The building at 322-324 Blue Hill Avenue (1897) (Photo 3) spans two lots on the southeast corner of Blue Hill and Lawrence avenues and is set on the edge of the sidewalk to the west, but set back from Lawrence Avenue with a narrow concrete strip between the sidewalk and building. It is a three-story, five-bay-by-seven-bay, irregularly shaped, masonry, mixed-use, Classical Revival-style building. It has a flat roof with a heavy, bracketed, cast-iron cornice and buff brick walls. The first story of the north elevation is clad flush limestone. The storefronts on the east (façade) elevation have fluted pilasters that support a painted limestone cornice, which was partially removed at the south end. There are four entrances on the façade comprising two fully glazed, aluminum frame single-leaf doors, one in a recessed entry, and two solid metal slab, single-leaf doors. The two doors in the center have transoms in segmental arch openings. Four, three-story bay windows are evenly spaced on the north elevation facing Lawrence Avenue. There are entrances with modern replacement doors and limestone lintels in the base of the center two bay windows. A third entrance at 9 Lawrence Avenue, consists of a portico with Corinthian columns and pilasters supporting a flat-roof with a carved frieze and modern, paneled replacement door with rectangular transom. Fenestration consists of one-over-one, vinyl replacement sash with limestone lintels and continuous limestone sills. Continuous bands of carved limestone run along the bottom and top of the windows on the second story.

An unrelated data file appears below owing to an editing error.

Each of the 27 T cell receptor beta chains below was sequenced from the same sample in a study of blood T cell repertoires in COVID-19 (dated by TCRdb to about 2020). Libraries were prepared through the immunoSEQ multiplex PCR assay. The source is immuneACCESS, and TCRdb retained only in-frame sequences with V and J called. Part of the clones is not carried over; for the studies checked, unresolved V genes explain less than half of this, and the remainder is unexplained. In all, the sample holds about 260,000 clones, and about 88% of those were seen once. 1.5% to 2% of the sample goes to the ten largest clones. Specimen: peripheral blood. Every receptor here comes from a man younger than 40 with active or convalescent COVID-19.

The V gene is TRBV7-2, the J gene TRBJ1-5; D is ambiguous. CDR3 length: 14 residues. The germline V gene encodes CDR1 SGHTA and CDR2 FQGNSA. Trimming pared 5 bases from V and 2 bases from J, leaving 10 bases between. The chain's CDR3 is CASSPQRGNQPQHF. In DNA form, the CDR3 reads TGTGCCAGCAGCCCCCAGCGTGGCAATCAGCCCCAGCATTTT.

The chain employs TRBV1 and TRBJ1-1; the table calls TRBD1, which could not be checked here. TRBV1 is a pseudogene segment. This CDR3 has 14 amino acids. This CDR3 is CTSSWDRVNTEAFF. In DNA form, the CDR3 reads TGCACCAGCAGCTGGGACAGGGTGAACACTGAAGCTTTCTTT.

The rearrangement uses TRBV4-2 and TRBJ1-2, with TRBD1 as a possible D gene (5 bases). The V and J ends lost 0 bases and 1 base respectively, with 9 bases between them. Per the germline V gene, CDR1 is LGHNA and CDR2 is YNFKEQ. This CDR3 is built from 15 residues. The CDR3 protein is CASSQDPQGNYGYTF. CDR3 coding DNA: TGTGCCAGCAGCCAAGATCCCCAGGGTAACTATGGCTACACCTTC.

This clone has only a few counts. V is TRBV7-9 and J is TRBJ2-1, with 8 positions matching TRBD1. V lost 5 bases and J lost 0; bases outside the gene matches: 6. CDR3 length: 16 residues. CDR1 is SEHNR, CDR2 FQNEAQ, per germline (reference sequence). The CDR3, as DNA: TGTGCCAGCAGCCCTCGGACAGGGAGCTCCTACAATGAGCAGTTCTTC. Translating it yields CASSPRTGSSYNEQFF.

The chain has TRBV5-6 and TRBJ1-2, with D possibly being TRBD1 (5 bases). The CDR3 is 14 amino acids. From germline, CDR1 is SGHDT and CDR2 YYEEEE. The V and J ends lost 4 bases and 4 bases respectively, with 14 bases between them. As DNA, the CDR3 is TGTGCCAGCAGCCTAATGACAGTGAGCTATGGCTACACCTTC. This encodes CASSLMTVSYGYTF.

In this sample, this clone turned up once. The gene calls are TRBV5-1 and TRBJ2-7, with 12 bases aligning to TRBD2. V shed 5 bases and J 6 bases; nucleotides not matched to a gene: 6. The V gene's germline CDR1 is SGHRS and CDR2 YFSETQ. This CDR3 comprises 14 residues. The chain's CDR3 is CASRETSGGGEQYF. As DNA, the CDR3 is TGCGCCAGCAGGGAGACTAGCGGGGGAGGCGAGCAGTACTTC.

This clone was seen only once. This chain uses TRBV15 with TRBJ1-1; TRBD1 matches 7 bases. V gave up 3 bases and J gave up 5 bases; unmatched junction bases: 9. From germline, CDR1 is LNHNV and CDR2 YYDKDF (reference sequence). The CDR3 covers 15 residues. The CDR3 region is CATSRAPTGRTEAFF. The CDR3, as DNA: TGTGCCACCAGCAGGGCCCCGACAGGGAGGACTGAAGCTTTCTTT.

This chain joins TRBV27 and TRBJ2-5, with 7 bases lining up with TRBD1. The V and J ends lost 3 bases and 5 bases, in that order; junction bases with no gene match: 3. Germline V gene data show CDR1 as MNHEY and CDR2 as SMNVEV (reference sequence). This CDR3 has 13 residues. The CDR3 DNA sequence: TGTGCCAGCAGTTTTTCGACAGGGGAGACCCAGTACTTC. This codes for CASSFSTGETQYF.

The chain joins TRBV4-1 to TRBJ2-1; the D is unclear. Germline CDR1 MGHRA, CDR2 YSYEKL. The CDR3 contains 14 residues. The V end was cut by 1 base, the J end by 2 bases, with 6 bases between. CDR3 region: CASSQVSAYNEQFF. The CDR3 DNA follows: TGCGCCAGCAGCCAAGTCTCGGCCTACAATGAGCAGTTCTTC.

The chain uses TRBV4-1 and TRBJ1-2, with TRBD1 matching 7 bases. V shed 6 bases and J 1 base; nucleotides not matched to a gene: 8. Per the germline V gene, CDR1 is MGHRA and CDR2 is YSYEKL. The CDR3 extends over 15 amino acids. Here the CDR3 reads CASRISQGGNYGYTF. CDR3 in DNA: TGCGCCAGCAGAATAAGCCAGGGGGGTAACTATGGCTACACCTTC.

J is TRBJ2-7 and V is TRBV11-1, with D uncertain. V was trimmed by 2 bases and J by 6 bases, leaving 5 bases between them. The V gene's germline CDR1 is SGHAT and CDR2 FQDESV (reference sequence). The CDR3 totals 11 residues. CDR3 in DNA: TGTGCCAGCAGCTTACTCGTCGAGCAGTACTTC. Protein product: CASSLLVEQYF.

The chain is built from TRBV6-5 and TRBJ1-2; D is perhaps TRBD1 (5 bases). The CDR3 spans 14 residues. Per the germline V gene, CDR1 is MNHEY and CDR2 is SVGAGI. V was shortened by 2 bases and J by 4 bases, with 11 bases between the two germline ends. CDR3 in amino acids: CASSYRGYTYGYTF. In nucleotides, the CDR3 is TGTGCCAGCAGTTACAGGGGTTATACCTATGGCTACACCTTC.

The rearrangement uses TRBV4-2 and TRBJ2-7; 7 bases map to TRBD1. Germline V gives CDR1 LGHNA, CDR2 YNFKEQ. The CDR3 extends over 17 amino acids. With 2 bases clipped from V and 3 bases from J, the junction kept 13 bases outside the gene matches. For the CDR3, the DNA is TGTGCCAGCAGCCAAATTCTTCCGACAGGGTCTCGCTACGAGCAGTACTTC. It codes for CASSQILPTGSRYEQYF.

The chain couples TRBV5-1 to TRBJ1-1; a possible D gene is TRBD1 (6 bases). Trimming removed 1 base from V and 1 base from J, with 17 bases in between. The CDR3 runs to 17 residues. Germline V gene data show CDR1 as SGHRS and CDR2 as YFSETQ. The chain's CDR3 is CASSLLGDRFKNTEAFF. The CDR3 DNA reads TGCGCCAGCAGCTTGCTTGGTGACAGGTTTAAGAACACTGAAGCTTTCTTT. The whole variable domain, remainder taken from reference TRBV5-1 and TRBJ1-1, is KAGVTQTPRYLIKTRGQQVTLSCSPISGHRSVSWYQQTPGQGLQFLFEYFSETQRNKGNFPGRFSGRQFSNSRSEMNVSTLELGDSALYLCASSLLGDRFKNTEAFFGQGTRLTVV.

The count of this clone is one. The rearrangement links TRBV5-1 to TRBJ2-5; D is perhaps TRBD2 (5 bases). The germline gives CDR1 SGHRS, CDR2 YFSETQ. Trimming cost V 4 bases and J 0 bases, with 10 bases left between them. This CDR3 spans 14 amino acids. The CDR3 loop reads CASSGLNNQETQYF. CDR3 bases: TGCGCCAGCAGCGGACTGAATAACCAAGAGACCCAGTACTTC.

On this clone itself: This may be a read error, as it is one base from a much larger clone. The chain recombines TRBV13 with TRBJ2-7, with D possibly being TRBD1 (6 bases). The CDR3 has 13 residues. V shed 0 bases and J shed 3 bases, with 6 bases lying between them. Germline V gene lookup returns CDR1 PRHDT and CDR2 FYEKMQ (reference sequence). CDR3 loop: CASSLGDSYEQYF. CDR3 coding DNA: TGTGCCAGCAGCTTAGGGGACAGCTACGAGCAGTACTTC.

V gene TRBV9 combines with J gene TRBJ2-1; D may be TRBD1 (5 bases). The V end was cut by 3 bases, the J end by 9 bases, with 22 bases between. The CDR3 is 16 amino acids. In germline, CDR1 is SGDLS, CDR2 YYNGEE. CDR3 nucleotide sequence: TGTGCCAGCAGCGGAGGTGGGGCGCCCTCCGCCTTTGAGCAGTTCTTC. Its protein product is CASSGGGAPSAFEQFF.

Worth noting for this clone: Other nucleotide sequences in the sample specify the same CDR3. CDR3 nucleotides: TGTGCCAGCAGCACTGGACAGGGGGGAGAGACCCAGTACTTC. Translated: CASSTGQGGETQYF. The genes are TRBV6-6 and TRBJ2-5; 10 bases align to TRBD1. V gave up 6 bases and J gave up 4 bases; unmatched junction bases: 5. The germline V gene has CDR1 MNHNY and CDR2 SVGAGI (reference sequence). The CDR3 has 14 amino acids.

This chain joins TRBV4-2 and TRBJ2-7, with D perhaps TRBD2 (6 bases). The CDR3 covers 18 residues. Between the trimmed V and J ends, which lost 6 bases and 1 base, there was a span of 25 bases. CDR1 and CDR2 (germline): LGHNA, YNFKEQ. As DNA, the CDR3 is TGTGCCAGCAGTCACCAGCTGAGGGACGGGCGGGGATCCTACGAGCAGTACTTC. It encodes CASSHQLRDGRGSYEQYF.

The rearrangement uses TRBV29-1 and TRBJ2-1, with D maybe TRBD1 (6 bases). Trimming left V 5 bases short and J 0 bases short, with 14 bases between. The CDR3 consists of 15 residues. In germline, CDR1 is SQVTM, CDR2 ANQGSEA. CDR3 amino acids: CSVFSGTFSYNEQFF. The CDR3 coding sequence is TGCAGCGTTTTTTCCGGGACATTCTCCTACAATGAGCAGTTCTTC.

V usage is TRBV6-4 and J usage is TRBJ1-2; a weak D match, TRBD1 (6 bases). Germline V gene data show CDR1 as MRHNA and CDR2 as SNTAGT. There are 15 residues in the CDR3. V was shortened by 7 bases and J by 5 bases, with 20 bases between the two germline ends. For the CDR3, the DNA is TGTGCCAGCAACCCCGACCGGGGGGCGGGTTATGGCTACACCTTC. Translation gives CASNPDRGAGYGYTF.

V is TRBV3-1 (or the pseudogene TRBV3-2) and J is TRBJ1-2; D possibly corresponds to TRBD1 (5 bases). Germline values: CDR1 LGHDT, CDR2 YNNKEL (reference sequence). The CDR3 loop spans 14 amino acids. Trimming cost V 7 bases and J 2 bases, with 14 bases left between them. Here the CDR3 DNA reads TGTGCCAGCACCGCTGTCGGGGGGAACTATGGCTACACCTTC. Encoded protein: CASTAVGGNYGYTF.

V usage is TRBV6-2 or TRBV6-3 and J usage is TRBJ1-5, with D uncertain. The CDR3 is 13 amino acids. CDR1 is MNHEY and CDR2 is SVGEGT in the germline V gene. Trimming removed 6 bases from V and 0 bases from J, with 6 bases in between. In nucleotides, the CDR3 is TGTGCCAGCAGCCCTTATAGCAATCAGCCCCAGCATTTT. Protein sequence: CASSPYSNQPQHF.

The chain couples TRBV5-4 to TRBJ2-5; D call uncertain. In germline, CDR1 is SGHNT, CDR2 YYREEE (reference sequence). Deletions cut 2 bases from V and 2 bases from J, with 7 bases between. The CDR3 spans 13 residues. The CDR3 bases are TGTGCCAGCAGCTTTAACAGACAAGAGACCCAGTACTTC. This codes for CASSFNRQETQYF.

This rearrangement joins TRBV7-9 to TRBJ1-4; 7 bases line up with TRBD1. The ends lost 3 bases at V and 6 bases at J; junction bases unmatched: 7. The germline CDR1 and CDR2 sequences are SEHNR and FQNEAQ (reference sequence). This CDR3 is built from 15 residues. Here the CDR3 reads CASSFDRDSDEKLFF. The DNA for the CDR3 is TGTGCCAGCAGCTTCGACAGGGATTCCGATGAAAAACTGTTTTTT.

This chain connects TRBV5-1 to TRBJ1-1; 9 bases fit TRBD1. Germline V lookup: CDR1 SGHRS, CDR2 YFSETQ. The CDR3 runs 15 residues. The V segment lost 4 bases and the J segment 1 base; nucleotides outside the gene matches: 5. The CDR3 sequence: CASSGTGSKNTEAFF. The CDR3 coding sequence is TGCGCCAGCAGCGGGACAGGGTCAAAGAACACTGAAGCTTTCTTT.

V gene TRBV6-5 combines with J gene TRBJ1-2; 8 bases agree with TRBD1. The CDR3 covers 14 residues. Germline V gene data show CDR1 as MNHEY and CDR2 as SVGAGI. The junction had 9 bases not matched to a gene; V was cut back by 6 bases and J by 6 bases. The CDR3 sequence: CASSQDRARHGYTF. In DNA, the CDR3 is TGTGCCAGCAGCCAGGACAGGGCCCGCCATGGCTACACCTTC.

The building at 18 Coleus Park (1928) (Photo 4), on the east side of the street, is set back from the edge of the sidewalk with a raised lawn edged by a concrete retaining wall. An asphalt driveway runs to the north. The building is a two-story, two-bay-by-four-bay, rectangular, wood-frame, Colonial Revival-style, multi-family house. It has an asphalt shingle-clad, hip roof with flat wood cornice, wood shingle-clad walls, and a tall parged foundation. A two-story, hip-roof entry porch is on the south end of the east (façade) elevation with solid, wood-shingle clad knee walls and square posts. The primary entrance in the south bay of the façade is a modern replacement door covered by a fully glazed storm door with flat wood trim. A second identical entrance leads to the second level of the porch. Windows consist of one-over-one, double-hung, vinyl replacement sash arranged singularly, in pairs, and in groups of the three with flat wood trim.